Almost all Nok sites include charred plant remnants made up of fuel and plant material for cooking. Some areas have cowpeas, with their high protein content. So far, we only know that the Nok people were only cultivating pearl millet and cowpeas. The presence of multiple grinding stones at Nok sites suggests that the grains were processed into flour. Then they were using it to make a form of porridge. Another subsistence pattern adopted by the Nok people was hunting and gathering.
The Nok people most likely practised agroforestry, mixing farmed crops with healthy trees on the same land. These plots are biologically viable. Even inter-cropping of trees and many cultivated plant species was popular from the rain forest to the savannas. This practice dates back to the first millennium BCE, during the Nok civilization.
Nok Culture Settlements
In Nigeria’s central region, discovery of archaeological sites are Nok settlements based on evidence seen at the surface level. The discovery of anthropological evidence, specifically Nok terracotta remnants and Nok pottery, is Nok culture. The location of the bulk of Nok village sites is on mountaintops. The carving of a granite foundation at the Kochio village site determines the border of the basement of a settlement wall. In addition, the building of a megalithic stone barrier is seen around the confined townsite of Kochio.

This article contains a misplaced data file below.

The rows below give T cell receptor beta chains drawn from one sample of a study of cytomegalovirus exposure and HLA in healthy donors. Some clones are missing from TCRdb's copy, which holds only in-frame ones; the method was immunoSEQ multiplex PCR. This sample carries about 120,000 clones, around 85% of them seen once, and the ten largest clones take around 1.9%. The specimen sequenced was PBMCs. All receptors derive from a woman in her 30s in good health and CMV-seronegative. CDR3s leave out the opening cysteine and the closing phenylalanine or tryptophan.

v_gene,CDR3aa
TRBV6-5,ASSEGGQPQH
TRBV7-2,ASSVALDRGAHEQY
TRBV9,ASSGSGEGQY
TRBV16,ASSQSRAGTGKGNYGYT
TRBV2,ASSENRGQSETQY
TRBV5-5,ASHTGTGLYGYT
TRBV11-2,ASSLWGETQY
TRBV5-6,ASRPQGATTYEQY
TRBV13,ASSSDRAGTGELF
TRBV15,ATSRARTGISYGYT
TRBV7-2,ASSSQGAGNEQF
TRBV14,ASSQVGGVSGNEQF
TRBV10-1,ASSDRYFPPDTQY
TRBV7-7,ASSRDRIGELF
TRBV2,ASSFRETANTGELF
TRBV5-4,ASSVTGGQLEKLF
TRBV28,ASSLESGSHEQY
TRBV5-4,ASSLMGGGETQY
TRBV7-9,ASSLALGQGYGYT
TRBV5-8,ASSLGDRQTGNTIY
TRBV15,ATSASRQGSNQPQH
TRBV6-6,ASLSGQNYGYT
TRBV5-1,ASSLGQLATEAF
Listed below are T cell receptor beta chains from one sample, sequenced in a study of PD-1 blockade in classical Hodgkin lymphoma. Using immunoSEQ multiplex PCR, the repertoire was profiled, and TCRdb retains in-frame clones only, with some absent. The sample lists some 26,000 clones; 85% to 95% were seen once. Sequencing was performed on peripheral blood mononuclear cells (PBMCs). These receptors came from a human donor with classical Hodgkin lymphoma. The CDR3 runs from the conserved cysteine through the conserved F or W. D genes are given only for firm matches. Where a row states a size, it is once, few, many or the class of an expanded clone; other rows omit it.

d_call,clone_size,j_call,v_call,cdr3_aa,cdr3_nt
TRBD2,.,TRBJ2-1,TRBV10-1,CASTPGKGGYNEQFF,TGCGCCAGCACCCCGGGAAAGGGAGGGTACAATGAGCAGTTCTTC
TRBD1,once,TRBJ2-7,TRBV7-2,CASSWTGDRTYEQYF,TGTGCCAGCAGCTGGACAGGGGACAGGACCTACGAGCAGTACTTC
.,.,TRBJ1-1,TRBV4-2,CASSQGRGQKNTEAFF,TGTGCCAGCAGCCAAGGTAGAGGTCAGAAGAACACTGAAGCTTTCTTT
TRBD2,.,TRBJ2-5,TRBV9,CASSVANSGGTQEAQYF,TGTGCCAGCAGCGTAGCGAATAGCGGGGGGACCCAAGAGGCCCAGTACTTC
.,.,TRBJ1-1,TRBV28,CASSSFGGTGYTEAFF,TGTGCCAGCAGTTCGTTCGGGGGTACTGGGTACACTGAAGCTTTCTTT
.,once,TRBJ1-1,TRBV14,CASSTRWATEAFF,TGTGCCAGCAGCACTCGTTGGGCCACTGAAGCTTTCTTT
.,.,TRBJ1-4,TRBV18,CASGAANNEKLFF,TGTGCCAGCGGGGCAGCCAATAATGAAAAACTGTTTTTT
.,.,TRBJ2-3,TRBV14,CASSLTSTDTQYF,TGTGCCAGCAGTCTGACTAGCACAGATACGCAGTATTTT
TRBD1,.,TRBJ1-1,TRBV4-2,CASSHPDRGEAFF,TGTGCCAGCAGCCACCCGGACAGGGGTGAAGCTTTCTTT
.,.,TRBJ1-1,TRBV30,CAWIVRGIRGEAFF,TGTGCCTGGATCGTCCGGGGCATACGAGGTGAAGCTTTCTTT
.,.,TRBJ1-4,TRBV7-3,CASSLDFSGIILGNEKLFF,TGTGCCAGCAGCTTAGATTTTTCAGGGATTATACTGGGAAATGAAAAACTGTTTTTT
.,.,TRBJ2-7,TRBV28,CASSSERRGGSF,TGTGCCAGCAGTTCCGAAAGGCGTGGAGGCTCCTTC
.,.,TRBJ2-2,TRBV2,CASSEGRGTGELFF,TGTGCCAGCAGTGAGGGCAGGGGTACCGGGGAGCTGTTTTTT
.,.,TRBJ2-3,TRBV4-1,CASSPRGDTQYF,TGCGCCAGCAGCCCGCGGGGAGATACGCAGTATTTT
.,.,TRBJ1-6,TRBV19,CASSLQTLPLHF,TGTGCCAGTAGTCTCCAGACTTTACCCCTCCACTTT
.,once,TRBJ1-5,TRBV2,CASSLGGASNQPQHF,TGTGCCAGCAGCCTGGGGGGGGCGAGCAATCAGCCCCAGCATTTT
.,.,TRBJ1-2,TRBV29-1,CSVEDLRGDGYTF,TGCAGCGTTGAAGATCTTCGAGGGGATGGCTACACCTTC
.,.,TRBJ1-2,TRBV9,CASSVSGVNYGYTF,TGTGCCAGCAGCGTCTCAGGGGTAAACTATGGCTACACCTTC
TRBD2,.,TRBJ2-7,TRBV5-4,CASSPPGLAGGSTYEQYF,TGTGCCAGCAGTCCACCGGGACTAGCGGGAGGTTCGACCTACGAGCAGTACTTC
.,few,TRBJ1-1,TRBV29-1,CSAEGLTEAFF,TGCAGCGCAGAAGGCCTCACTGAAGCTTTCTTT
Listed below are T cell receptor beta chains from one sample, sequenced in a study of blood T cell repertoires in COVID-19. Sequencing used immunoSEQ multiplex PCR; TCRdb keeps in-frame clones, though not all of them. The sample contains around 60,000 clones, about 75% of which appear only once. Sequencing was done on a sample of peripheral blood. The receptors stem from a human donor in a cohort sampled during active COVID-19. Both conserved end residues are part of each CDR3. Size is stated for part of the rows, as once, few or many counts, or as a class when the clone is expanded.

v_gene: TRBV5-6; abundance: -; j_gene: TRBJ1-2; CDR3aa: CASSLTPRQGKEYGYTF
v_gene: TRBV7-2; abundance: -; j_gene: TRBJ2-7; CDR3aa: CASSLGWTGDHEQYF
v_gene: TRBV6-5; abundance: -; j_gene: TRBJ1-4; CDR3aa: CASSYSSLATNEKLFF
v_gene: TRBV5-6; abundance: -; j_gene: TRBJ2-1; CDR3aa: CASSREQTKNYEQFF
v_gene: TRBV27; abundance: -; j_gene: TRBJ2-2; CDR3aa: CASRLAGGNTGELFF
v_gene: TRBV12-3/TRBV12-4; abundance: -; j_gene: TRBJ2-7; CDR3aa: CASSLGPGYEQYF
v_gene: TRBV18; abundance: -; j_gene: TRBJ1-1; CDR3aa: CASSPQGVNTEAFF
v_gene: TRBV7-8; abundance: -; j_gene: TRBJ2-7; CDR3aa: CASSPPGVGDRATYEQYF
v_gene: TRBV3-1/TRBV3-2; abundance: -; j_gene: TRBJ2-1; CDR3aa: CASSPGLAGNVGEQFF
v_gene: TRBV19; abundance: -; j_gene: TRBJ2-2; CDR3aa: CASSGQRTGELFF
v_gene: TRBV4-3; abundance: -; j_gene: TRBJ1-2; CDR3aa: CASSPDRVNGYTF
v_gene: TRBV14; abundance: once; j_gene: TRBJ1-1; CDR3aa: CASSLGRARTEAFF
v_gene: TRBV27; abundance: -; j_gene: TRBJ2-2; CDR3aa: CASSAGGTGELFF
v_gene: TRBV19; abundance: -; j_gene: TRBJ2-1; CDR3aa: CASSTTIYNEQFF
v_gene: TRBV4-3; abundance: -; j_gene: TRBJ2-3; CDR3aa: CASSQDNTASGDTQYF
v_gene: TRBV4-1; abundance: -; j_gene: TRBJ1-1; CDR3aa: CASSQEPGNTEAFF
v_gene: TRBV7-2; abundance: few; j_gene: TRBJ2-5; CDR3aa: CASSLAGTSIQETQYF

Significance of the Nok Culture
Nok art and culture, in general, may have affected later cultures in the Niger River woodland regions. This is most notable in Igbo-Ukwu in the 9th century CE and Ife from the 11th to the 15th century CE. Certainly, the discovery of the Nok culture’s magnificent artworks offered a useful precedent. This convinced any residual sceptics that the works of those later societies were those of indigenous black Africans. As archaeology slowly and methodically adds to our knowledge and expands the historical spans of important West African societies, the currently uncertain linkages between them may become more solidly confirmed.
We have no idea what happened to the Nok. Their terracotta style appears to have gone out about the year 100 CE. They might be the forefathers of Nigeria’s present Yoruba culture. We think the Nok were among several sophisticated cultures in this region before Ghana and Mali. However, we know very little about them. We are, nevertheless, continuously discovering more about this period of African history. We’re learning that it had societies comparable to other rural cultures globally but also distinct.